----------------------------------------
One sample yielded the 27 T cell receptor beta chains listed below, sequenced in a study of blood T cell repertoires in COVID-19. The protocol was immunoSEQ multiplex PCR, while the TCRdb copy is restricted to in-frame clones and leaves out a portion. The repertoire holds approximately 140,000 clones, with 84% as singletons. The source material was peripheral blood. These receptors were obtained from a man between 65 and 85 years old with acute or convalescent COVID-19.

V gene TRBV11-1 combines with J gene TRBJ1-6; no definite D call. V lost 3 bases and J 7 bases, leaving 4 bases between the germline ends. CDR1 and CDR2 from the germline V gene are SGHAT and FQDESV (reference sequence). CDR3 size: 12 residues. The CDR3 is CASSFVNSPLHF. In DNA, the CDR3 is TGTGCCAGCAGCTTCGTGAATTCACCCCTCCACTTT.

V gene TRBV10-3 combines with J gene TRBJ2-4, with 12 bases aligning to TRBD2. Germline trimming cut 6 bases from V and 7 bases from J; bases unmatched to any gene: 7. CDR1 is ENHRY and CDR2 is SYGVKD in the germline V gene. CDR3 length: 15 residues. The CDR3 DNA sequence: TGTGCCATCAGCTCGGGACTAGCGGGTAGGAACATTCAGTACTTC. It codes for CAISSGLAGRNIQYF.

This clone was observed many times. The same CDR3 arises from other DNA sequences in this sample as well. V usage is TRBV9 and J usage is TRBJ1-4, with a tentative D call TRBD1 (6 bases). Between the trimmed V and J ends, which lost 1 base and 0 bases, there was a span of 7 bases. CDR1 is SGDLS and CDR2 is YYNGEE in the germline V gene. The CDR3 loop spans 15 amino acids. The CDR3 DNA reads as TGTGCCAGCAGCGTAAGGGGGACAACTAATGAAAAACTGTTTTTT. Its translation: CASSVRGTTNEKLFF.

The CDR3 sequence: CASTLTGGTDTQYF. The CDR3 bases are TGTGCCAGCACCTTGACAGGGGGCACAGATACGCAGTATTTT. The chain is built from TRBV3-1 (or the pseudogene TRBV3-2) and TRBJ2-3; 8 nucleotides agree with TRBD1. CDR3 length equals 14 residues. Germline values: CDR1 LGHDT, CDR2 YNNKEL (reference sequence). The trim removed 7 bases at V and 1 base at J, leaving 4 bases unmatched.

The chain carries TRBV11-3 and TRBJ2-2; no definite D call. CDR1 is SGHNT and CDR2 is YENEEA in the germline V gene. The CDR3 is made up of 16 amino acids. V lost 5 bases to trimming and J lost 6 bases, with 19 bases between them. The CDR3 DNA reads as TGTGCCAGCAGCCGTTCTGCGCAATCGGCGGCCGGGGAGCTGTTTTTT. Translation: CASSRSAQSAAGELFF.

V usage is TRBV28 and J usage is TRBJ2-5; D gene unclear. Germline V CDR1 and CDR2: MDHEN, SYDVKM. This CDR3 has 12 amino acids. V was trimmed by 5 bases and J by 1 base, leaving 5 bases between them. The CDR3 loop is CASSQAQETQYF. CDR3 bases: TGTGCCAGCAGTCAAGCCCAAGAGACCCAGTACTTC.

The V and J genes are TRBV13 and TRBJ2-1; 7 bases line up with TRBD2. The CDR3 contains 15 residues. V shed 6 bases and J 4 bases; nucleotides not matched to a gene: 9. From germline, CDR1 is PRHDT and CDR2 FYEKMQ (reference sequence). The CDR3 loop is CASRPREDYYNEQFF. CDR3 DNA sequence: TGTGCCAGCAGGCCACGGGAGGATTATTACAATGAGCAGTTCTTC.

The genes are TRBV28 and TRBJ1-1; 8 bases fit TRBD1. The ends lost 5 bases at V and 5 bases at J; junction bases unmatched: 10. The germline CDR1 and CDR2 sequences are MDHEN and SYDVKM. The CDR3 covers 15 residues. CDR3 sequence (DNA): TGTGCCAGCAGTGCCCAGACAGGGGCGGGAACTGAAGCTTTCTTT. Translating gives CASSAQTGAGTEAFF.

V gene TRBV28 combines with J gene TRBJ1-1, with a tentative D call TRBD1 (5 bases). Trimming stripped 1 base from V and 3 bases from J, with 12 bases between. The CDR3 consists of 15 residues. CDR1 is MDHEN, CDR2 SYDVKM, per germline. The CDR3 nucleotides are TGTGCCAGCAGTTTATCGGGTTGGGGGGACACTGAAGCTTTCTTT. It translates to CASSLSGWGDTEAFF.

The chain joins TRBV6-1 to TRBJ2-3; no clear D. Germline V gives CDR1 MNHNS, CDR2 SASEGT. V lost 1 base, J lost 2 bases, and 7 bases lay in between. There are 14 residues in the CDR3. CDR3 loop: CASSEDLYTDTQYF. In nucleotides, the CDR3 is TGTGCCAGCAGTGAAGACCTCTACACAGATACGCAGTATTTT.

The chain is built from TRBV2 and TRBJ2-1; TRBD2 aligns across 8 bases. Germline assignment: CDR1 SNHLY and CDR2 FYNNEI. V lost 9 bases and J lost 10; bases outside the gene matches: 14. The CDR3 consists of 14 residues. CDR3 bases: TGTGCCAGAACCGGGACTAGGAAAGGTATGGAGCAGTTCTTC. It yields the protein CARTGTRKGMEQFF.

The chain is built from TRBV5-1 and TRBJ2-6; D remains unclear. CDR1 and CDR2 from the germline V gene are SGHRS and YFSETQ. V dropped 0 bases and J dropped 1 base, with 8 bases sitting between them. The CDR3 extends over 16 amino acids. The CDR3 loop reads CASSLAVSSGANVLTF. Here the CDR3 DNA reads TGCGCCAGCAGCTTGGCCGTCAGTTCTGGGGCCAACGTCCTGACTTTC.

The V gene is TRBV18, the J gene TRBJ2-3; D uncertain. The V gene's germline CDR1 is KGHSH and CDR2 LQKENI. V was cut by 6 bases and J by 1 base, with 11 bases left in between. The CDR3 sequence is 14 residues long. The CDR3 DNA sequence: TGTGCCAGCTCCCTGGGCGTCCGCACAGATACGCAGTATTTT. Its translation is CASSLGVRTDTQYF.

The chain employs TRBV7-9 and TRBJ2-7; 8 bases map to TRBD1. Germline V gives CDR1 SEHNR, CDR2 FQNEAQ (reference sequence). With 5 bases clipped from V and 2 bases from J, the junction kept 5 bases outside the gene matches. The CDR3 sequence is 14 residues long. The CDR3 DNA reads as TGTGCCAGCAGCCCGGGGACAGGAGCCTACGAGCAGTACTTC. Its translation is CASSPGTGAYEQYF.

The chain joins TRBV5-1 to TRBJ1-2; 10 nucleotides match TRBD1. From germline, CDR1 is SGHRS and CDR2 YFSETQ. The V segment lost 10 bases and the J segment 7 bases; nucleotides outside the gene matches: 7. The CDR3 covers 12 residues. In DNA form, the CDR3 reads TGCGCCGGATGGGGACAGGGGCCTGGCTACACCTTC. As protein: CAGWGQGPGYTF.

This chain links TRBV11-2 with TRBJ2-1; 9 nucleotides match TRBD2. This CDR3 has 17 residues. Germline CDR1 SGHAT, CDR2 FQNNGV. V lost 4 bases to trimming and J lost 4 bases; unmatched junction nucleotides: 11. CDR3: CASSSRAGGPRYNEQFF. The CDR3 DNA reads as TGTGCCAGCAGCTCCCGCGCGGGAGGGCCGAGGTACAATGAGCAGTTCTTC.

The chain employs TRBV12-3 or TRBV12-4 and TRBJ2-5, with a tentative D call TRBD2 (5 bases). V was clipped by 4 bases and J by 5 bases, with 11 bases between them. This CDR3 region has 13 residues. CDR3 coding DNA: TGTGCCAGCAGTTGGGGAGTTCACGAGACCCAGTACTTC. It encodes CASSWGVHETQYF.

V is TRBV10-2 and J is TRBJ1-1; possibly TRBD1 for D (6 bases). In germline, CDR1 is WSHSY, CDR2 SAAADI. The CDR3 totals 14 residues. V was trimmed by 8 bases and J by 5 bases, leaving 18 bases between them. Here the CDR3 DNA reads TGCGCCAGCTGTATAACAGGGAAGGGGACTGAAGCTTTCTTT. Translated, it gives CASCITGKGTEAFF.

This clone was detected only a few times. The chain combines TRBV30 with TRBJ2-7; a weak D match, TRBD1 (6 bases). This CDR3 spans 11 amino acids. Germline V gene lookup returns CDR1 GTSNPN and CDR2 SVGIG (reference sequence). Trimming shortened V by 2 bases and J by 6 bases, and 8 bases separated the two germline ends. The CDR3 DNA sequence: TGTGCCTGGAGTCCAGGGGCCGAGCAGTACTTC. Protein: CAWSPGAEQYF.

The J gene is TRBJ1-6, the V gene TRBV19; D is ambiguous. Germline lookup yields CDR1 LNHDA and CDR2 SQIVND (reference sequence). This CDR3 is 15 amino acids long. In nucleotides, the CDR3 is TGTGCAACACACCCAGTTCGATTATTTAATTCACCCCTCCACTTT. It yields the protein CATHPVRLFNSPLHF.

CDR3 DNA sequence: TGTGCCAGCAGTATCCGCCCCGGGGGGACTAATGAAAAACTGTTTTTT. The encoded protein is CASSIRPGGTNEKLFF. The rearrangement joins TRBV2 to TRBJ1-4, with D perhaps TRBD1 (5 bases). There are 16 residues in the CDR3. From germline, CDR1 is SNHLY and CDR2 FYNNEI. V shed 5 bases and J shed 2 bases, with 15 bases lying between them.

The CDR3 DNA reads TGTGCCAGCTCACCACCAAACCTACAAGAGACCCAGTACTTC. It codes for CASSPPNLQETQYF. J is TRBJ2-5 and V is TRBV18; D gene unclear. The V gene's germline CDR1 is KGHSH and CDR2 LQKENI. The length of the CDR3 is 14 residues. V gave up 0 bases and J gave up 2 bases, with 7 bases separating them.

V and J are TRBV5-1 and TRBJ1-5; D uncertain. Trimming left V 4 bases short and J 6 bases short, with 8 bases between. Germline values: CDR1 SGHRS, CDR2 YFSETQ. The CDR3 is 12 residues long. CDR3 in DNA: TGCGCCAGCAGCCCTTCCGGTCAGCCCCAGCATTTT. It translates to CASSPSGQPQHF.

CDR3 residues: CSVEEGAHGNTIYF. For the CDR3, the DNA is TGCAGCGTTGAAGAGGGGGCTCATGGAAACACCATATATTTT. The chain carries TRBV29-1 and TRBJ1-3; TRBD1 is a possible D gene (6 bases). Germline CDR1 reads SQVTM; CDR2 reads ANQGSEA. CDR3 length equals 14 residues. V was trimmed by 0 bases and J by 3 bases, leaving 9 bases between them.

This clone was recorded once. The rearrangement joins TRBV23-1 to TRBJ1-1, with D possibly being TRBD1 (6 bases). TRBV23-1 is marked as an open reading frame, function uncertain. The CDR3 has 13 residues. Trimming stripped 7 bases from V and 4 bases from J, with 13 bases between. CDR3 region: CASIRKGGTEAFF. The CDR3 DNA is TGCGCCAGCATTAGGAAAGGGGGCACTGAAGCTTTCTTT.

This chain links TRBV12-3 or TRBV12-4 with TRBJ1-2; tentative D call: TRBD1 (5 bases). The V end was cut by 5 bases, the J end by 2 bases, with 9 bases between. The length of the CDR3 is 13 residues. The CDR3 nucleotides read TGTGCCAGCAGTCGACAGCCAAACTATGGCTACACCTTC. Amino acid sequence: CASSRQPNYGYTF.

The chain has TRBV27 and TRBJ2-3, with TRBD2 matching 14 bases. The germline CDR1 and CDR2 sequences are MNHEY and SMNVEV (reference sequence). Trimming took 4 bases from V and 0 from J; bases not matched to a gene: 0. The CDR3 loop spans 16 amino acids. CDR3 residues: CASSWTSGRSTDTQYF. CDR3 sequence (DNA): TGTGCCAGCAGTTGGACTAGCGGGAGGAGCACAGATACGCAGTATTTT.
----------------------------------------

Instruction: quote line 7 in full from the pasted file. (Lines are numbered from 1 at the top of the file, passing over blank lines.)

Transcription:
V usage is TRBV28 and J usage is TRBJ2-5; D gene unclear. Germline V CDR1 and CDR2: MDHEN, SYDVKM. This CDR3 has 12 amino acids. V was trimmed by 5 bases and J by 1 base, leaving 5 bases between them. The CDR3 loop is CASSQAQETQYF. CDR3 bases: TGTGCCAGCAGTCAAGCCCAAGAGACCCAGTACTTC.